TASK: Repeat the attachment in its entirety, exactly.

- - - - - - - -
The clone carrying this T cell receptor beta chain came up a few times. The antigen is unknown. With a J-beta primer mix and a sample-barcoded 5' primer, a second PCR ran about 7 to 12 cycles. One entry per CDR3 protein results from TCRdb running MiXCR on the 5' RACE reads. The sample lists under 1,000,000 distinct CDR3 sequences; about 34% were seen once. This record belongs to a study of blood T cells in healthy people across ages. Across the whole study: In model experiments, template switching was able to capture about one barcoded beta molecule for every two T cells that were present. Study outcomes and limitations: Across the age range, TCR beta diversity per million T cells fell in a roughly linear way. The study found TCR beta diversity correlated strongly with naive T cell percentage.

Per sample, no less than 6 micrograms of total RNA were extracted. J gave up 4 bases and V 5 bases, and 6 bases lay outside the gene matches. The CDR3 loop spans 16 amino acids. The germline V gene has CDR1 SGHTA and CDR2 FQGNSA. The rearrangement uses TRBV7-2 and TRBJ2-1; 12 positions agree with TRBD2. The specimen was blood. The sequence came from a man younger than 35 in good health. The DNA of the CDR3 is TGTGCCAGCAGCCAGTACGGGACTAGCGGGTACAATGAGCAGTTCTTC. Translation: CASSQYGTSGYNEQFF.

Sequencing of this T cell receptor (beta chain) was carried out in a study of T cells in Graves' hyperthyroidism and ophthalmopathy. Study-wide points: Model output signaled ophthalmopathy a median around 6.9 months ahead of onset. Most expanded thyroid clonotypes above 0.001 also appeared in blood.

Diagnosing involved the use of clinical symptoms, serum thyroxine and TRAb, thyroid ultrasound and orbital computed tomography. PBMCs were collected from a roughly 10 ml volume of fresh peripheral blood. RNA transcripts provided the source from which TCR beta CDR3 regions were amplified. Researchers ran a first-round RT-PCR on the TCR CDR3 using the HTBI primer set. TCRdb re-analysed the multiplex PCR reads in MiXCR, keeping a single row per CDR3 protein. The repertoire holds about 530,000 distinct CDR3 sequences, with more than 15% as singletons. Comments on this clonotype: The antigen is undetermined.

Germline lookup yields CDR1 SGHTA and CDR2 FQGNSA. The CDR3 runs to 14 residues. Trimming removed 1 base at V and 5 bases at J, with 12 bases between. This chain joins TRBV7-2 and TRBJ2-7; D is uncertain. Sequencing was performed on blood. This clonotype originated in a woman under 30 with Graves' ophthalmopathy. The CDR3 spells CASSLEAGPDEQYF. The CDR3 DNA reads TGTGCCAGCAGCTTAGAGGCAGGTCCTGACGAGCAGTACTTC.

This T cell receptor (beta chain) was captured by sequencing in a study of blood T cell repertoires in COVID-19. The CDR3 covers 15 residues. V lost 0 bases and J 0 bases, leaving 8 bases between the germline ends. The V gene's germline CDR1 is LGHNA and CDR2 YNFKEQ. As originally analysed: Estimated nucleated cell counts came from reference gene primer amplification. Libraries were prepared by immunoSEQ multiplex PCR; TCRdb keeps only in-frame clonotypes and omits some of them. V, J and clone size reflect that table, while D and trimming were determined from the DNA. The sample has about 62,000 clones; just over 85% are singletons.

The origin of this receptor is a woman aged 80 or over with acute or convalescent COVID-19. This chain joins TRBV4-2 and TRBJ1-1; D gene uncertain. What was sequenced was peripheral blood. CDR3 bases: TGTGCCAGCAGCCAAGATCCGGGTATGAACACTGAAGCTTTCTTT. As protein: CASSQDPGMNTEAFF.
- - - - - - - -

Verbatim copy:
The clone carrying this T cell receptor beta chain came up a few times. The antigen is unknown. With a J-beta primer mix and a sample-barcoded 5' primer, a second PCR ran about 7 to 12 cycles. One entry per CDR3 protein results from TCRdb running MiXCR on the 5' RACE reads. The sample lists under 1,000,000 distinct CDR3 sequences; about 34% were seen once. This record belongs to a study of blood T cells in healthy people across ages. Across the whole study: In model experiments, template switching was able to capture about one barcoded beta molecule for every two T cells that were present. Study outcomes and limitations: Across the age range, TCR beta diversity per million T cells fell in a roughly linear way. The study found TCR beta diversity correlated strongly with naive T cell percentage.

Per sample, no less than 6 micrograms of total RNA were extracted. J gave up 4 bases and V 5 bases, and 6 bases lay outside the gene matches. The CDR3 loop spans 16 amino acids. The germline V gene has CDR1 SGHTA and CDR2 FQGNSA. The rearrangement uses TRBV7-2 and TRBJ2-1; 12 positions agree with TRBD2. The specimen was blood. The sequence came from a man younger than 35 in good health. The DNA of the CDR3 is TGTGCCAGCAGCCAGTACGGGACTAGCGGGTACAATGAGCAGTTCTTC. Translation: CASSQYGTSGYNEQFF.

Sequencing of this T cell receptor (beta chain) was carried out in a study of T cells in Graves' hyperthyroidism and ophthalmopathy. Study-wide points: Model output signaled ophthalmopathy a median around 6.9 months ahead of onset. Most expanded thyroid clonotypes above 0.001 also appeared in blood.

Diagnosing involved the use of clinical symptoms, serum thyroxine and TRAb, thyroid ultrasound and orbital computed tomography. PBMCs were collected from a roughly 10 ml volume of fresh peripheral blood. RNA transcripts provided the source from which TCR beta CDR3 regions were amplified. Researchers ran a first-round RT-PCR on the TCR CDR3 using the HTBI primer set. TCRdb re-analysed the multiplex PCR reads in MiXCR, keeping a single row per CDR3 protein. The repertoire holds about 530,000 distinct CDR3 sequences, with more than 15% as singletons. Comments on this clonotype: The antigen is undetermined.

Germline lookup yields CDR1 SGHTA and CDR2 FQGNSA. The CDR3 runs to 14 residues. Trimming removed 1 base at V and 5 bases at J, with 12 bases between. This chain joins TRBV7-2 and TRBJ2-7; D is uncertain. Sequencing was performed on blood. This clonotype originated in a woman under 30 with Graves' ophthalmopathy. The CDR3 spells CASSLEAGPDEQYF. The CDR3 DNA reads TGTGCCAGCAGCTTAGAGGCAGGTCCTGACGAGCAGTACTTC.

This T cell receptor (beta chain) was captured by sequencing in a study of blood T cell repertoires in COVID-19. The CDR3 covers 15 residues. V lost 0 bases and J 0 bases, leaving 8 bases between the germline ends. The V gene's germline CDR1 is LGHNA and CDR2 YNFKEQ. As originally analysed: Estimated nucleated cell counts came from reference gene primer amplification. Libraries were prepared by immunoSEQ multiplex PCR; TCRdb keeps only in-frame clonotypes and omits some of them. V, J and clone size reflect that table, while D and trimming were determined from the DNA. The sample has about 62,000 clones; just over 85% are singletons.

The origin of this receptor is a woman aged 80 or over with acute or convalescent COVID-19. This chain joins TRBV4-2 and TRBJ1-1; D gene uncertain. What was sequenced was peripheral blood. CDR3 bases: TGTGCCAGCAGCCAAGATCCGGGTATGAACACTGAAGCTTTCTTT. As protein: CASSQDPGMNTEAFF.